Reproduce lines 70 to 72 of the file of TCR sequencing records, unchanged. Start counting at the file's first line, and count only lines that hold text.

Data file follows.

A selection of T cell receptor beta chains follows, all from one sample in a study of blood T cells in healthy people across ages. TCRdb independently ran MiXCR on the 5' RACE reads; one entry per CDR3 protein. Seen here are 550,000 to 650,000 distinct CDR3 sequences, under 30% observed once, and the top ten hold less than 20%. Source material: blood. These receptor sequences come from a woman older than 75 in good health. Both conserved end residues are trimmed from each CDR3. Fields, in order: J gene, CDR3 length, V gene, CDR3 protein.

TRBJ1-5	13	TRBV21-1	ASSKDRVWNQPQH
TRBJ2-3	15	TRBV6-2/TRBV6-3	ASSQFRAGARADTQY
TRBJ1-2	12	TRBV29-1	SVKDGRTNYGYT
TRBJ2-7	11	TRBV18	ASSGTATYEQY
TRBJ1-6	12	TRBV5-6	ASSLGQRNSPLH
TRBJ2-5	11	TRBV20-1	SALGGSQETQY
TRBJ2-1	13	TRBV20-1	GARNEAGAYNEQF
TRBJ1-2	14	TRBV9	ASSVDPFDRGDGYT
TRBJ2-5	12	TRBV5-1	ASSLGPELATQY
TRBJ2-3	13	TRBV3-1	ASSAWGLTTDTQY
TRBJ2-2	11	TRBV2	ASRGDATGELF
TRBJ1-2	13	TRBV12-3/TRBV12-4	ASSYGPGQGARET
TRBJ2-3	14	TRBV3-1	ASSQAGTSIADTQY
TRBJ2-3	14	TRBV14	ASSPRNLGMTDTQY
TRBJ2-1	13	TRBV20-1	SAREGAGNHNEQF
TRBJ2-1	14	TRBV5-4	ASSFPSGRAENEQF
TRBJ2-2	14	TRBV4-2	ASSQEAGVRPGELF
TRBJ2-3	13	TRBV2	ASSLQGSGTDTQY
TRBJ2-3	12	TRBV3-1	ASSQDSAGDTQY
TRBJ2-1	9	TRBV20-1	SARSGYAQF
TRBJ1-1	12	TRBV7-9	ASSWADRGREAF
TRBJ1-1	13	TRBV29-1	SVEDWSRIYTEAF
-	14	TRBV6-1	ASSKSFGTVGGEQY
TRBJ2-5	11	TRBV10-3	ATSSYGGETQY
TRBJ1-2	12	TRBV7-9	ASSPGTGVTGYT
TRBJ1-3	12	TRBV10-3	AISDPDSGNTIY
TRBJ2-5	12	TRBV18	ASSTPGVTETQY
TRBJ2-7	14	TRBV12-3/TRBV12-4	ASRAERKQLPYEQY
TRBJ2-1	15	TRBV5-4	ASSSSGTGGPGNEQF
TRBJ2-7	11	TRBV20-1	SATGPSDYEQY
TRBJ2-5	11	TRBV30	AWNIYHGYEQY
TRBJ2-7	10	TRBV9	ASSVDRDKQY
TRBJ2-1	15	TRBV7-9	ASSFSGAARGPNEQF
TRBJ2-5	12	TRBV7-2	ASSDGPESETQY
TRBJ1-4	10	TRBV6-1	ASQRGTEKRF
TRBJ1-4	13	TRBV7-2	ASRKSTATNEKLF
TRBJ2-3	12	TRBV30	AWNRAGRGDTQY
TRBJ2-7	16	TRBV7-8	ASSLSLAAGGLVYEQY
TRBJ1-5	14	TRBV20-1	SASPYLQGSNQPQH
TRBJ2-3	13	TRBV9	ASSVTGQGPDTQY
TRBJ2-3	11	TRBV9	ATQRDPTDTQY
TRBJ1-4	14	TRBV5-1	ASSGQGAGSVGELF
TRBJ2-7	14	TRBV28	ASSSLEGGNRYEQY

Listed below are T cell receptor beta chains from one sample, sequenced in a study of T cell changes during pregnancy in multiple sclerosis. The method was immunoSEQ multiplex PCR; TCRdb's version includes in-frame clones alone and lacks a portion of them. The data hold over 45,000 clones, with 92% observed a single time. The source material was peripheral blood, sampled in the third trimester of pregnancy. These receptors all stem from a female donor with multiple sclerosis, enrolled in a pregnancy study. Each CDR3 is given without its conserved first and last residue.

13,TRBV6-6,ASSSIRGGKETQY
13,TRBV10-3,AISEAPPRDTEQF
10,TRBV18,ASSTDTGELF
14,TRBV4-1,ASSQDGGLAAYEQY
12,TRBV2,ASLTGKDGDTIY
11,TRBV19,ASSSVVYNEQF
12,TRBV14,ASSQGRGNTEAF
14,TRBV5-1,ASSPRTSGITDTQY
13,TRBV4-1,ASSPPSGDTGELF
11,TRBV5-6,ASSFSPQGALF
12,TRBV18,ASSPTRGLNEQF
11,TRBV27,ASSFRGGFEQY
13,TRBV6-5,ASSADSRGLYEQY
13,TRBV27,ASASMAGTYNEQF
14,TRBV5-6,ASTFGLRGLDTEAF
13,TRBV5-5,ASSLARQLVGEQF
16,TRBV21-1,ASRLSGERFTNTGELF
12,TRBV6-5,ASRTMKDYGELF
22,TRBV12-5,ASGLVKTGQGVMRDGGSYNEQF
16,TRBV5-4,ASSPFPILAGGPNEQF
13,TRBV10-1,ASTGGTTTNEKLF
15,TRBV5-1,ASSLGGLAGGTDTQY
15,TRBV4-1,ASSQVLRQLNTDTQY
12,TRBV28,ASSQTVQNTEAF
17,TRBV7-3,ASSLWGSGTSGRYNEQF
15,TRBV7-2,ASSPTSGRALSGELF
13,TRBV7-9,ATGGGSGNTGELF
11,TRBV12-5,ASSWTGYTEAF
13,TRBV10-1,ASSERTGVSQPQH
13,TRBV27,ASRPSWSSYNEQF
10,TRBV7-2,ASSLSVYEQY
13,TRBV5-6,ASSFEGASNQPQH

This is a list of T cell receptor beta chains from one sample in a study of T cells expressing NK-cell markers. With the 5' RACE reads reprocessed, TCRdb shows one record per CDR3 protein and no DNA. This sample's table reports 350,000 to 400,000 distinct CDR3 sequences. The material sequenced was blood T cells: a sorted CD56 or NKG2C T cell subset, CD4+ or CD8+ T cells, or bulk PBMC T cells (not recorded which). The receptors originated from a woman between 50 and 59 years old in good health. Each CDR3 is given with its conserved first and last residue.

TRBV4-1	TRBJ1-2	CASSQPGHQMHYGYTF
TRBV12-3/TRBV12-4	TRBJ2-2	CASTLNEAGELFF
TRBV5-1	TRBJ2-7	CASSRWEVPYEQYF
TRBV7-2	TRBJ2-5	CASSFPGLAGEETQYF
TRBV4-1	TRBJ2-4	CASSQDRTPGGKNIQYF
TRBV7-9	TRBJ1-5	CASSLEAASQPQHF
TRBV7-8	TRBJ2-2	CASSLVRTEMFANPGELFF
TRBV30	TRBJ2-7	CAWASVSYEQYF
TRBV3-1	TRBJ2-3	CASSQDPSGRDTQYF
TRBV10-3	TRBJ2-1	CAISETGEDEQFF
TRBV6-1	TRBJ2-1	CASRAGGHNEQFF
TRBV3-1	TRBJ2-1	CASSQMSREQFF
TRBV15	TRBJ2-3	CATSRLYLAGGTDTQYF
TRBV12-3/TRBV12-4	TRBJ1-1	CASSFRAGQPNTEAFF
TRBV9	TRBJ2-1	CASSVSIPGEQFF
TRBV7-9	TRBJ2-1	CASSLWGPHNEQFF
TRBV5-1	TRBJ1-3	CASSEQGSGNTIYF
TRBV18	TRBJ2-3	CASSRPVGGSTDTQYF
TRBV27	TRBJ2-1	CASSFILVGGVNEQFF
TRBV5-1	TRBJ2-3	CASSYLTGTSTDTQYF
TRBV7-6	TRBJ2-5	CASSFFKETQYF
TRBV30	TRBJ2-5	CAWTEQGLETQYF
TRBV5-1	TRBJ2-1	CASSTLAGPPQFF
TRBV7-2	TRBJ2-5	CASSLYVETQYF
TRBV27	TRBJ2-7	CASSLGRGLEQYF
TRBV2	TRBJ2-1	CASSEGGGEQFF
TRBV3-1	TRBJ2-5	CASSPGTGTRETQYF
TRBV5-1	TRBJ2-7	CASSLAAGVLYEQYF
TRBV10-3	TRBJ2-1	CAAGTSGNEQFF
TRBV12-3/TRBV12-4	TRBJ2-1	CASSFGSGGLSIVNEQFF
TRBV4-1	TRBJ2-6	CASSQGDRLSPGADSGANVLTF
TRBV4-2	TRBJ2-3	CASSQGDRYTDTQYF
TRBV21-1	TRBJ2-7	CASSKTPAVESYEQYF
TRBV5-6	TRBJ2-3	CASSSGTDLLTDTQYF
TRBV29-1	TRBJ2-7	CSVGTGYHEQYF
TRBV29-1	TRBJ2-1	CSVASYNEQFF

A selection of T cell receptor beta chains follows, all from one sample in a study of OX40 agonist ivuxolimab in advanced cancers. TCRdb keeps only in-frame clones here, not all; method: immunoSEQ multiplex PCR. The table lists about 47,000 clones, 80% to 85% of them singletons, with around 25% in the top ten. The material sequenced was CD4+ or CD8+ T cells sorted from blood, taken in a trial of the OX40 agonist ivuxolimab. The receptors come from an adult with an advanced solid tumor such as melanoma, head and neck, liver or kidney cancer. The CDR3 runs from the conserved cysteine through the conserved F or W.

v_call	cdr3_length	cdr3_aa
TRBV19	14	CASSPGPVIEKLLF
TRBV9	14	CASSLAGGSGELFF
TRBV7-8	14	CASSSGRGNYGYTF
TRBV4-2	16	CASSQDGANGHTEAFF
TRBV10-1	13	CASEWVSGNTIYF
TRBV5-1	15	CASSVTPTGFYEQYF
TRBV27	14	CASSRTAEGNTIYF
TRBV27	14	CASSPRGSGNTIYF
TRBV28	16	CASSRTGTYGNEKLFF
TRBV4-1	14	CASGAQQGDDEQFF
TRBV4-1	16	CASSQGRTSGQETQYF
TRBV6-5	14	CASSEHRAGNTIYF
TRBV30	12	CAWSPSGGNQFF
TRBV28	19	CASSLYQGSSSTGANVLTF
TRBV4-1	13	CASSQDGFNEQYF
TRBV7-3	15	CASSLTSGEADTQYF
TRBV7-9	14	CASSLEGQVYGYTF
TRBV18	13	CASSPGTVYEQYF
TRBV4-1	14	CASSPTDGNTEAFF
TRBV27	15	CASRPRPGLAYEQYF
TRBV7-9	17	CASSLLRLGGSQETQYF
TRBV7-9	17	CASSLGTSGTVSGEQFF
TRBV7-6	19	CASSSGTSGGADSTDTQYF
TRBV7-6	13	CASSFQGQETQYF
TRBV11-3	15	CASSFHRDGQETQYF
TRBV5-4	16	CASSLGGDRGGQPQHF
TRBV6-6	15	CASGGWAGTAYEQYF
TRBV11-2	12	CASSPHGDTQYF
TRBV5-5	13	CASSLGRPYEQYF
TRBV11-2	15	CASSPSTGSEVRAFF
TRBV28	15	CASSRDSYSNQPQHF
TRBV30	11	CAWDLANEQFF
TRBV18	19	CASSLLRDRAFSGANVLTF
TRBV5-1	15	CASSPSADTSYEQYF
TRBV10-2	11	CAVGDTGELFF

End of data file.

17,TRBV7-3,ASSLWGSGTSGRYNEQF
15,TRBV7-2,ASSPTSGRALSGELF
13,TRBV7-9,ATGGGSGNTGELF